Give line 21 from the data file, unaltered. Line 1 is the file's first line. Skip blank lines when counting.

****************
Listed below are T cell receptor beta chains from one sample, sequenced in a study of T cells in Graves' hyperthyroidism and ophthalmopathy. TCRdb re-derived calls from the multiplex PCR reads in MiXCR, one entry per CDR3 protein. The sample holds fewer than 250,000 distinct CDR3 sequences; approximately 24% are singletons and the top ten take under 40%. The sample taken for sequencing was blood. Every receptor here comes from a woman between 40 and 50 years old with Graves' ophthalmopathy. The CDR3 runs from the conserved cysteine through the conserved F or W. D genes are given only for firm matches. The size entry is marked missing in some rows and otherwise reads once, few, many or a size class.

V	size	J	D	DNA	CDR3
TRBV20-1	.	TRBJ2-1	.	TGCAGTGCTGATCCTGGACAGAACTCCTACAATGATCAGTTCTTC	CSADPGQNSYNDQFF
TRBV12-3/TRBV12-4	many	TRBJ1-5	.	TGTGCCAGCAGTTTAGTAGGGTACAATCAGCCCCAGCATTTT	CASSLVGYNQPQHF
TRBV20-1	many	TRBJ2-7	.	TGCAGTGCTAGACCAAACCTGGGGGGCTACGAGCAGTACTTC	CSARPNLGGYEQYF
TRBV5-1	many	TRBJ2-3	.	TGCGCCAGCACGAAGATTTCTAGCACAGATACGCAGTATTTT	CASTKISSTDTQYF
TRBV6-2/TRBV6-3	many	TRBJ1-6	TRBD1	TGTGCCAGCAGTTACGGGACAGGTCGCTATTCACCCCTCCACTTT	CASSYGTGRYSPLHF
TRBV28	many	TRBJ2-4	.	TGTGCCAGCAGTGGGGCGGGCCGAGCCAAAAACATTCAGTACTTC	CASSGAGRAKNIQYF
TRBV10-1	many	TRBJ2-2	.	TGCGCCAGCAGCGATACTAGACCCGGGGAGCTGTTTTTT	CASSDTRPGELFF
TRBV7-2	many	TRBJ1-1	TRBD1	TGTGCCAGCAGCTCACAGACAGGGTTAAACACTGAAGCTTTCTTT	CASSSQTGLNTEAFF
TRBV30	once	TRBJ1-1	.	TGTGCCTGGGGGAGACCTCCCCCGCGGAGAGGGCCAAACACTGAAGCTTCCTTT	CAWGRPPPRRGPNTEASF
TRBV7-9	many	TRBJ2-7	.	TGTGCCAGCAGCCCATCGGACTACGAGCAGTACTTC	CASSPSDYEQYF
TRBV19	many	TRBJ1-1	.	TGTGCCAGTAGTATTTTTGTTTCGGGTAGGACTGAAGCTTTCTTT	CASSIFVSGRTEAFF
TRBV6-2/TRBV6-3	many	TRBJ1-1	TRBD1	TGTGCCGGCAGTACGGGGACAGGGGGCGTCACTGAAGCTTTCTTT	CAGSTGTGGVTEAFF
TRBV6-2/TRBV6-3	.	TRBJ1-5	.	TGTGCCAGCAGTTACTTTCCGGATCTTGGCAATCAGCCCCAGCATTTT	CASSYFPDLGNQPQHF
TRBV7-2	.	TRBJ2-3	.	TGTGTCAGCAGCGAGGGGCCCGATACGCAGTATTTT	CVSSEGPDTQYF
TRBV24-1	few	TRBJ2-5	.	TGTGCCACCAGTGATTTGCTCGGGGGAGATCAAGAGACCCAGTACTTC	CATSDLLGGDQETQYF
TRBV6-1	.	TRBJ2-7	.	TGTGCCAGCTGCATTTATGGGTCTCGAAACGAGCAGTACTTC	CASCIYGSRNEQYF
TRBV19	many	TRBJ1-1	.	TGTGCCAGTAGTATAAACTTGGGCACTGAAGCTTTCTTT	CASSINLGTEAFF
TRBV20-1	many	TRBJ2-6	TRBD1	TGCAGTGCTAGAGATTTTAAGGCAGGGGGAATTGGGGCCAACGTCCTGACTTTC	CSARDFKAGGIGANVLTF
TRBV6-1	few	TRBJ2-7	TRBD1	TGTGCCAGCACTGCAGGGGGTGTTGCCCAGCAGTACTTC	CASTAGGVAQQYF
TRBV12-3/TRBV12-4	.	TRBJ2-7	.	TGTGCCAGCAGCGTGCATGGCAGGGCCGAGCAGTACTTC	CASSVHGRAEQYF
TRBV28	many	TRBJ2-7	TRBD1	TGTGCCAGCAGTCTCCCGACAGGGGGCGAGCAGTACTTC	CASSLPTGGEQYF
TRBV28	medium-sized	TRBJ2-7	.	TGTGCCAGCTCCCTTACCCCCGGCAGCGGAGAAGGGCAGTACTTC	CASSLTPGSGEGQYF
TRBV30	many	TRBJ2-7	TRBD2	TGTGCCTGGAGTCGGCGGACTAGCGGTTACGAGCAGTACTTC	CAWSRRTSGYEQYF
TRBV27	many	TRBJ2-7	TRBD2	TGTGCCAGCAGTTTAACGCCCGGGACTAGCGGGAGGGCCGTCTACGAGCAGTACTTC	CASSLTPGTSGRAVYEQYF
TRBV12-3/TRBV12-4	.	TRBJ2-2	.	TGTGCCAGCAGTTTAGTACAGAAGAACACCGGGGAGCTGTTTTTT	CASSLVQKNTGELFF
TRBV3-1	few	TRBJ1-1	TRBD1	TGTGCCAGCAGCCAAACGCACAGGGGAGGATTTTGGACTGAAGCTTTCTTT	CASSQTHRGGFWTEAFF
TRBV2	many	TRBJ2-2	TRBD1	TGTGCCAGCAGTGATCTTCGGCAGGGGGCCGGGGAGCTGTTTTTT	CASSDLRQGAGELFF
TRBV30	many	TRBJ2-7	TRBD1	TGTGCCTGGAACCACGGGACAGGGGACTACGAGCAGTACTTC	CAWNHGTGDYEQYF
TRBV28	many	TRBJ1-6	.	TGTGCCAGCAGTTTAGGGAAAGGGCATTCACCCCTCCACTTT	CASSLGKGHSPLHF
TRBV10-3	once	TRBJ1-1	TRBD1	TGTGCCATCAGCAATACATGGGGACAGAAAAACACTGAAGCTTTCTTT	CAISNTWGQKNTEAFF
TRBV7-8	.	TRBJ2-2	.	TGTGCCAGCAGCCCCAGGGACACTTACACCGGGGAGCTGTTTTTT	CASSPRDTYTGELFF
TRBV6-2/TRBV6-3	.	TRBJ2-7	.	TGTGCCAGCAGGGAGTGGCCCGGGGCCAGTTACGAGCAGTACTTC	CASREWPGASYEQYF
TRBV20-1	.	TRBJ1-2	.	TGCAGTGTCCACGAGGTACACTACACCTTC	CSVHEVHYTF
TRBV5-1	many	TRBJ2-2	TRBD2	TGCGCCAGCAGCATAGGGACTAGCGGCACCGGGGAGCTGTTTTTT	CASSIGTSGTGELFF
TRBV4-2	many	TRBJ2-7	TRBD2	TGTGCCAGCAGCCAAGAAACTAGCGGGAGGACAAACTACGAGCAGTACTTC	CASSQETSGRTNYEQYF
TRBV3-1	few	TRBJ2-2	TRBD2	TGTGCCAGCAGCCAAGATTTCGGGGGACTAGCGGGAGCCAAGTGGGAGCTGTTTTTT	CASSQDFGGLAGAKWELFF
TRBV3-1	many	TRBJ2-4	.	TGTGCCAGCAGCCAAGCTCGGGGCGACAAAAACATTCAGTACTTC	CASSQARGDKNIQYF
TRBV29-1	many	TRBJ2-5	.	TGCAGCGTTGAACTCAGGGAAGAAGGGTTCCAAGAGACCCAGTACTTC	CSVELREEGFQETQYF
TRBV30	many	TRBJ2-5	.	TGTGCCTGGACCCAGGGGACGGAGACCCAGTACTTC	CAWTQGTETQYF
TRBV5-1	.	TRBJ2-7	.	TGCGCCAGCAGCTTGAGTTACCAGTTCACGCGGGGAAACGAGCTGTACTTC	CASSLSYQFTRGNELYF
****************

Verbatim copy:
TRBV6-1	few	TRBJ2-7	TRBD1	TGTGCCAGCACTGCAGGGGGTGTTGCCCAGCAGTACTTC	CASTAGGVAQQYF